A bridge deck in Oregon is coming apart just a year after completion, triggering a coast-to-coast legal showdown over who is to blame.
The dustup involves Portland's Morrison Bridge, which underwent a $4.2 million rehabilitation project in 2011 and 2012 that replaced the lift span's open steel deck grating with fiber reinforced polymer (FRP) panels.
Shortly after the deck was finished in March 2012, it started cracking and shifting, and fasteners were popping loose. County engineers have maintained that the bridge is still safe.
Originally opened in 1958, the Chicago-type bascule bridge carries six lanes of traffic and about 50,000 vehicles per day over the Willamette River.
Suits and Countersuits
Conway Construction, the Ridgefield, OR-based contractor that completed the project, says that the bridge's owner, Multnomah County, chose the FRP decking manufactured by ZellComp Inc. in North Carolina and supplied by Strongwell Corp. in Virginia.
In June, Conway filed suit against ZellComp and Strongwell, alleging that the system was "not appropriate nor adequate," although ZellComp told the county it was. Conway denies responsibility for the problem.
The county then decided to get involved in the suit, filing as an intervenor in the case in September. The county added negligence and breach-of-contract claims against both Conway and ZellComp (not Strongwell), saying that the debacle has cost it more than $2 million.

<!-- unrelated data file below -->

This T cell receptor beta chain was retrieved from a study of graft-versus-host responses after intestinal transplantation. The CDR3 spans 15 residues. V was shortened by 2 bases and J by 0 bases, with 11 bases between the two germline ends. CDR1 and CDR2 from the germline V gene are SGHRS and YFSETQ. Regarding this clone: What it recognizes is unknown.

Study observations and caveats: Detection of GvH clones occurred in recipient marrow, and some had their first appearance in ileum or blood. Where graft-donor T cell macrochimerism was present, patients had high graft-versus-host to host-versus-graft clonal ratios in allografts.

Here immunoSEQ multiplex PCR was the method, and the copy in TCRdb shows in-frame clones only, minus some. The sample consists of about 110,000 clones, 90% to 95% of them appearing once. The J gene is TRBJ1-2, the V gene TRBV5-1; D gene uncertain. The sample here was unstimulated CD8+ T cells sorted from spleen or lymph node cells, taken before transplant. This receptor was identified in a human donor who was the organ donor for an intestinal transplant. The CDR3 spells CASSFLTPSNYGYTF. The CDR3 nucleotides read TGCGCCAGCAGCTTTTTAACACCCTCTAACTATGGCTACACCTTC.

Photos: Multnomah County
A fiber reinforced polymer (FRP) deck on the Morrison Bridge in Oregon started coming apart shortly after its completion in 2012. The contractor says the decking was "not appropriate nor adequate" for the project.
While waiting for the lawsuit to proceed (a trial date was expected to be set Friday, Oct. 11), the county's Board of Commissioners voted Thursday (Oct. 10) to move forward with a proposed settlement with Conway, OregonLive.com reported.
Details about the proposed settlement were not released, but the county called the amount "substantially less" than what Conway is seeking.
"The settlement resolves the contractor's payment claims for additional time and work performed on the Morrison Bridge rehabilitation project," county spokesman Mike Pullen said in a statement reported by The Portland Mercury. "The settlement amount is substantially less than the contractor's claimed amount."
Pullen added: "As part of the proposed settlement, a portion of the settlement funds will be held in reserve pending resolution of the County's claims for problems with the Morrison Bridge decking. The settlement does not prevent the County from seeking compensation against the contractor or others for the bridge decking problems."
17,000 Square Feet of FRP
When Multnomah County announced the deck completion, it boasted the use of FRP, stating, "FRP is a relatively new material that is also strong and light weight, but offers the added benefit of a solid surface. ... The $4.2 million project improves safety for bridge users, because the new solid deck surface provides greater traction for motor vehicles."
The Multnomah County Bridge Section manages six bridges over the Willamette River and 20 smaller bridges throughout the county.
ZellComp has also touted the material and its use on the Morrison Bridge on its website, stating, "At over 17,000 square feet, this FRP bridge deck will be the largest in the United States and one of the largest in the world."